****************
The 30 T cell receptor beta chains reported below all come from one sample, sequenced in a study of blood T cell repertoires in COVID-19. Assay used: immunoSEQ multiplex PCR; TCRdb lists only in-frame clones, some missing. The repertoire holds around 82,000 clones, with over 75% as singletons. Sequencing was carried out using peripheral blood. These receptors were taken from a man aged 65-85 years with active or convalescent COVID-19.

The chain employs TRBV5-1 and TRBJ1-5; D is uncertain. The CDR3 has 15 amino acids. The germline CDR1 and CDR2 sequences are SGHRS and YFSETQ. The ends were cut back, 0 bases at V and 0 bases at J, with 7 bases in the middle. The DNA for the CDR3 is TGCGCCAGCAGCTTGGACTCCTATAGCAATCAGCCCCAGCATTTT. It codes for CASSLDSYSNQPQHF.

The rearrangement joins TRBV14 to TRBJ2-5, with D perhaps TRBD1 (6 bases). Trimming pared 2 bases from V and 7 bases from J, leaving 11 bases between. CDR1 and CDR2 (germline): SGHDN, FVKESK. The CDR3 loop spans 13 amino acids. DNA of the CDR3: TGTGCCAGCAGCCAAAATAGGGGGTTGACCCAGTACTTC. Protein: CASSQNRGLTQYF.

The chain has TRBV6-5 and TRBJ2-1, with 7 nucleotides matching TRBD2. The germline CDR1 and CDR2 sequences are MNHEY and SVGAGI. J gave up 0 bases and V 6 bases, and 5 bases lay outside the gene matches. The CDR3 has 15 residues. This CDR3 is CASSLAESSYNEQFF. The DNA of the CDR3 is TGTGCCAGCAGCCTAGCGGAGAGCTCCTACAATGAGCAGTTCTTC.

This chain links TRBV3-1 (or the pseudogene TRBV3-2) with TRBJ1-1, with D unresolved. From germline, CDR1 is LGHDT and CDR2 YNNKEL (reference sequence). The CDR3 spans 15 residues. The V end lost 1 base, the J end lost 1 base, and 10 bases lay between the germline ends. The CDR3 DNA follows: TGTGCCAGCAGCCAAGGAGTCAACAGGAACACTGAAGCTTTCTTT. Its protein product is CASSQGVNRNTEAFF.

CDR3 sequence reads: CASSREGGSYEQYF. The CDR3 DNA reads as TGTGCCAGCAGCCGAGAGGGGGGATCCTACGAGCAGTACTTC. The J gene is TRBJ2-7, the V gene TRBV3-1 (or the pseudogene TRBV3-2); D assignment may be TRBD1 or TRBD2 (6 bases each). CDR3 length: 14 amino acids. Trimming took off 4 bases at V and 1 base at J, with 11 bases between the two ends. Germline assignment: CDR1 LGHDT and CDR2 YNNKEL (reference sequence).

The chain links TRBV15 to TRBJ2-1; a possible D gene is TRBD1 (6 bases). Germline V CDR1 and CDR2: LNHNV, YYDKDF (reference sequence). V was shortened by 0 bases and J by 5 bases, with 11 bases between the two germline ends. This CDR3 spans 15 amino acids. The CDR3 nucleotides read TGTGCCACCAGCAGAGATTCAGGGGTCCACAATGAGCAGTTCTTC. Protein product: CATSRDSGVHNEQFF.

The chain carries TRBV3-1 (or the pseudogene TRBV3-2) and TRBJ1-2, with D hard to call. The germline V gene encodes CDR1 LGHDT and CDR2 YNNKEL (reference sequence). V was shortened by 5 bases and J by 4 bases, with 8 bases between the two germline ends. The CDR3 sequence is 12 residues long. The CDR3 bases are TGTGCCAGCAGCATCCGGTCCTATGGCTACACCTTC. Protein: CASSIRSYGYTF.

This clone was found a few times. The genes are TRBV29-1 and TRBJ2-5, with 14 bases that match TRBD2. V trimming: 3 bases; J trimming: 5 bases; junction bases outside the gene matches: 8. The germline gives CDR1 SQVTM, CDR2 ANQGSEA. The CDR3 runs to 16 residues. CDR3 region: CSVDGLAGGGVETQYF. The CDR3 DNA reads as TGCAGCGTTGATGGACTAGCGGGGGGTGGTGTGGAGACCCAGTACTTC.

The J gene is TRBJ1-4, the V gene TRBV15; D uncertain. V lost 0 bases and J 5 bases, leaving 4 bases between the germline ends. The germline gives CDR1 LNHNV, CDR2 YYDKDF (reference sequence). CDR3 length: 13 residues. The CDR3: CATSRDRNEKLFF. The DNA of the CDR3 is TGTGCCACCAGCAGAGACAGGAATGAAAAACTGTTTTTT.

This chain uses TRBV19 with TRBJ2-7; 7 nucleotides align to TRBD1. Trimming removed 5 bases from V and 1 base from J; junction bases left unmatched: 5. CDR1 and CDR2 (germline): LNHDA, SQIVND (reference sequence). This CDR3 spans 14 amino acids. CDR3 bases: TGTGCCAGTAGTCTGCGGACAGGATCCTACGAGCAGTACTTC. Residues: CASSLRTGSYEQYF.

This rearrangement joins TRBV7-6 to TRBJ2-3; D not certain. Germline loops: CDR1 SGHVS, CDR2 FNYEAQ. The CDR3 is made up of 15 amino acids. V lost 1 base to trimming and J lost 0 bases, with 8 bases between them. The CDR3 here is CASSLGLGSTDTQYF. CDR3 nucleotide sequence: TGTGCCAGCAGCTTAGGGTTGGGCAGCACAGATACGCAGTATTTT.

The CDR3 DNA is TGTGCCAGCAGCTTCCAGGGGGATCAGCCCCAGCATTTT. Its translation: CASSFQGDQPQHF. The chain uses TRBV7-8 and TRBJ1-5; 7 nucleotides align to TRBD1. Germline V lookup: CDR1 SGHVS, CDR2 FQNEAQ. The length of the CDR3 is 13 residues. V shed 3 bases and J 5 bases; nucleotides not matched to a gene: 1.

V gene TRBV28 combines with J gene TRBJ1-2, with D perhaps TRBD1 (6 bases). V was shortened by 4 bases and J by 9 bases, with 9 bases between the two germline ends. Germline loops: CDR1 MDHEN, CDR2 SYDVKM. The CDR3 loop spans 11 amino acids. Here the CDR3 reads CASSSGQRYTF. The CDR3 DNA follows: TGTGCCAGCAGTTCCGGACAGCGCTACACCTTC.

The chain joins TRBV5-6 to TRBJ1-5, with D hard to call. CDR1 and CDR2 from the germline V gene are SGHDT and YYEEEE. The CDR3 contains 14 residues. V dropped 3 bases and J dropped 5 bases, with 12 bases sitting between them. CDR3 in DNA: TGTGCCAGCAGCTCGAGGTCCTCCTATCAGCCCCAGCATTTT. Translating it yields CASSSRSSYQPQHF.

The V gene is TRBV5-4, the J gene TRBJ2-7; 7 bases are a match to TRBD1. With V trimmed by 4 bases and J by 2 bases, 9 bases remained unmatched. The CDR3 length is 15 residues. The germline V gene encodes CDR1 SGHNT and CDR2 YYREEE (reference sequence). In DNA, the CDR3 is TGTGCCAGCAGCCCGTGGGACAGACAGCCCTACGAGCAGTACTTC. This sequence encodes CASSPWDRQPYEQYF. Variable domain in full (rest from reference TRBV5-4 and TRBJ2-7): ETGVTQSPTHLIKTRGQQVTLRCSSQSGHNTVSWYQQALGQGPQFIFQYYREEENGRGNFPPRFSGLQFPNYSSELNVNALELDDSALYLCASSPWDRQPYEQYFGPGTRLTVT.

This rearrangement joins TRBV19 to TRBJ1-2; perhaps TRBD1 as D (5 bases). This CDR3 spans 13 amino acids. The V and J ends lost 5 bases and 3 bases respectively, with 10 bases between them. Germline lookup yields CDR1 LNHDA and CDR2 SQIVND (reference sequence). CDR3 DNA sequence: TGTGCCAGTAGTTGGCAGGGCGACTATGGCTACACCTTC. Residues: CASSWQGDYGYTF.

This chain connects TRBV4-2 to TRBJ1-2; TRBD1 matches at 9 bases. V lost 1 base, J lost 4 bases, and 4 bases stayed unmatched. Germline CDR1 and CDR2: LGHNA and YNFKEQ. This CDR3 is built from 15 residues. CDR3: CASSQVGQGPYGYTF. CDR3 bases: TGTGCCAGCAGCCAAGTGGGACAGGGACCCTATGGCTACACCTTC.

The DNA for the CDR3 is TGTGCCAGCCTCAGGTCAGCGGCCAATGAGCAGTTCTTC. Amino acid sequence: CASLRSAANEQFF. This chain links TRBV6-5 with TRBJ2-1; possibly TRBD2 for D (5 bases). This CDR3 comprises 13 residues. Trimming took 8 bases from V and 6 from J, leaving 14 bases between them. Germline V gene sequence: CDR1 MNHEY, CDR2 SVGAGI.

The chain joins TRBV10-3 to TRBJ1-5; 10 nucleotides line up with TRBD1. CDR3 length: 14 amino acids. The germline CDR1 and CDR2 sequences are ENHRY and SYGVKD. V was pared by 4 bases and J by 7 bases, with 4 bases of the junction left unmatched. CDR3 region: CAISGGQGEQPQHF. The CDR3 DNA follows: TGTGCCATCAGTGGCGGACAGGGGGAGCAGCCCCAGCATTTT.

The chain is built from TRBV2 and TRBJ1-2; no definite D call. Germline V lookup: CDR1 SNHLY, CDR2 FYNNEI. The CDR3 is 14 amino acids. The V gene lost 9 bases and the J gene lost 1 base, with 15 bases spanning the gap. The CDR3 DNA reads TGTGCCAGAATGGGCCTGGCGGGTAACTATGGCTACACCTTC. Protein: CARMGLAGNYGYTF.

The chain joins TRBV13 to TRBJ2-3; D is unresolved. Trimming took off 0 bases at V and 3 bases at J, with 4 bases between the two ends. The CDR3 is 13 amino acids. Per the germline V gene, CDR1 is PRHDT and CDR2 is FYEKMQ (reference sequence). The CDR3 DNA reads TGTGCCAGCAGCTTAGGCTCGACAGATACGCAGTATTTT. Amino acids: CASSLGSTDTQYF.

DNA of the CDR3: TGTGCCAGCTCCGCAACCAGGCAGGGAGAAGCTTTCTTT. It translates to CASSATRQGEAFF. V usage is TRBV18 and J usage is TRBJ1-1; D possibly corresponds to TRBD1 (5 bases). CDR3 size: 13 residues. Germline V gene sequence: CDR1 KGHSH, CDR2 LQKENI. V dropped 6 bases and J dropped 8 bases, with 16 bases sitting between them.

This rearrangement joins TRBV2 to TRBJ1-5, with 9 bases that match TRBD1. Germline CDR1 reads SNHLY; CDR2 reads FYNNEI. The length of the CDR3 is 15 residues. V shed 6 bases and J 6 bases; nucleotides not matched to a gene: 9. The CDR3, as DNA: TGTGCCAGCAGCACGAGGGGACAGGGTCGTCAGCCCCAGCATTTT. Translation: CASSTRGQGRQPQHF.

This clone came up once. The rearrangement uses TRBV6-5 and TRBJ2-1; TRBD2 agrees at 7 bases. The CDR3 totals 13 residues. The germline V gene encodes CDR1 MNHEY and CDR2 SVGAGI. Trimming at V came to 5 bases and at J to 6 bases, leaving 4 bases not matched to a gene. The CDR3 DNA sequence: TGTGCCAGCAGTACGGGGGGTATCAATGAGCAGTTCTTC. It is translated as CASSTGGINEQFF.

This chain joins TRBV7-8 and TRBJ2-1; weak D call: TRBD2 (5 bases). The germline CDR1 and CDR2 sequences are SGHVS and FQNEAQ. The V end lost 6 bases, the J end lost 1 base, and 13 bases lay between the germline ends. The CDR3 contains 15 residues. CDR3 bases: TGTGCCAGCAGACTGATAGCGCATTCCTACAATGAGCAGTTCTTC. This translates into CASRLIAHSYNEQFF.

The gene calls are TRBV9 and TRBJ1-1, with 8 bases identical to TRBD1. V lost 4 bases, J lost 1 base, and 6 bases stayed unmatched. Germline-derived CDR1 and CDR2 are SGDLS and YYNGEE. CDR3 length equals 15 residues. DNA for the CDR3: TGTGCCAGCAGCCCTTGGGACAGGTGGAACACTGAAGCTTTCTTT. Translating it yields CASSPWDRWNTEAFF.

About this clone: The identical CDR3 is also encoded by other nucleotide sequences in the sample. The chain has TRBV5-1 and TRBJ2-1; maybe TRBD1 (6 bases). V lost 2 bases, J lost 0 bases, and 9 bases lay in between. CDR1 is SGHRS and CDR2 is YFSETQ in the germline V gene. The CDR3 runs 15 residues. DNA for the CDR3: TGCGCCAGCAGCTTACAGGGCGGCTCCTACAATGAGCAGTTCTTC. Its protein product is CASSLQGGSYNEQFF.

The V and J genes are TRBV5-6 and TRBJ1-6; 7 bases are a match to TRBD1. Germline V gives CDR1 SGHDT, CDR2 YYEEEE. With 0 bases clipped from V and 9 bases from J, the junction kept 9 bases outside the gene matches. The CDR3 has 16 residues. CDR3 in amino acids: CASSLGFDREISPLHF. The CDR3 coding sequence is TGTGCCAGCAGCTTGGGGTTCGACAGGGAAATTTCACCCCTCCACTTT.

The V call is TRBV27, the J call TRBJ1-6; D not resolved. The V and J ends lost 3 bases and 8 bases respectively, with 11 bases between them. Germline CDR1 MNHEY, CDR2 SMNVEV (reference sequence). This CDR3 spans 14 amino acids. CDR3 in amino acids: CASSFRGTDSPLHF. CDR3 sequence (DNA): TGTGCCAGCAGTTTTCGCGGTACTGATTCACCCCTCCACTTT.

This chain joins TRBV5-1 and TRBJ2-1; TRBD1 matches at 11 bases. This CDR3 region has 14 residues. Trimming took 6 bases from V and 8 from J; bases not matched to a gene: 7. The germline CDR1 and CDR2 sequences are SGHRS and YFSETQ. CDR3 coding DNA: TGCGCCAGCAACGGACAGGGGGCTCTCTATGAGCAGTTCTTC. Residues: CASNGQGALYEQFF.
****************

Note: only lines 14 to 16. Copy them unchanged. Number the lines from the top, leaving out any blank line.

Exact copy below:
V gene TRBV28 combines with J gene TRBJ1-2, with D perhaps TRBD1 (6 bases). V was shortened by 4 bases and J by 9 bases, with 9 bases between the two germline ends. Germline loops: CDR1 MDHEN, CDR2 SYDVKM. The CDR3 loop spans 11 amino acids. Here the CDR3 reads CASSSGQRYTF. The CDR3 DNA follows: TGTGCCAGCAGTTCCGGACAGCGCTACACCTTC.

The chain joins TRBV5-6 to TRBJ1-5, with D hard to call. CDR1 and CDR2 from the germline V gene are SGHDT and YYEEEE. The CDR3 contains 14 residues. V dropped 3 bases and J dropped 5 bases, with 12 bases sitting between them. CDR3 in DNA: TGTGCCAGCAGCTCGAGGTCCTCCTATCAGCCCCAGCATTTT. Translating it yields CASSSRSSYQPQHF.

The V gene is TRBV5-4, the J gene TRBJ2-7; 7 bases are a match to TRBD1. With V trimmed by 4 bases and J by 2 bases, 9 bases remained unmatched. The CDR3 length is 15 residues. The germline V gene encodes CDR1 SGHNT and CDR2 YYREEE (reference sequence). In DNA, the CDR3 is TGTGCCAGCAGCCCGTGGGACAGACAGCCCTACGAGCAGTACTTC. This sequence encodes CASSPWDRQPYEQYF. Variable domain in full (rest from reference TRBV5-4 and TRBJ2-7): ETGVTQSPTHLIKTRGQQVTLRCSSQSGHNTVSWYQQALGQGPQFIFQYYREEENGRGNFPPRFSGLQFPNYSSELNVNALELDDSALYLCASSPWDRQPYEQYFGPGTRLTVT.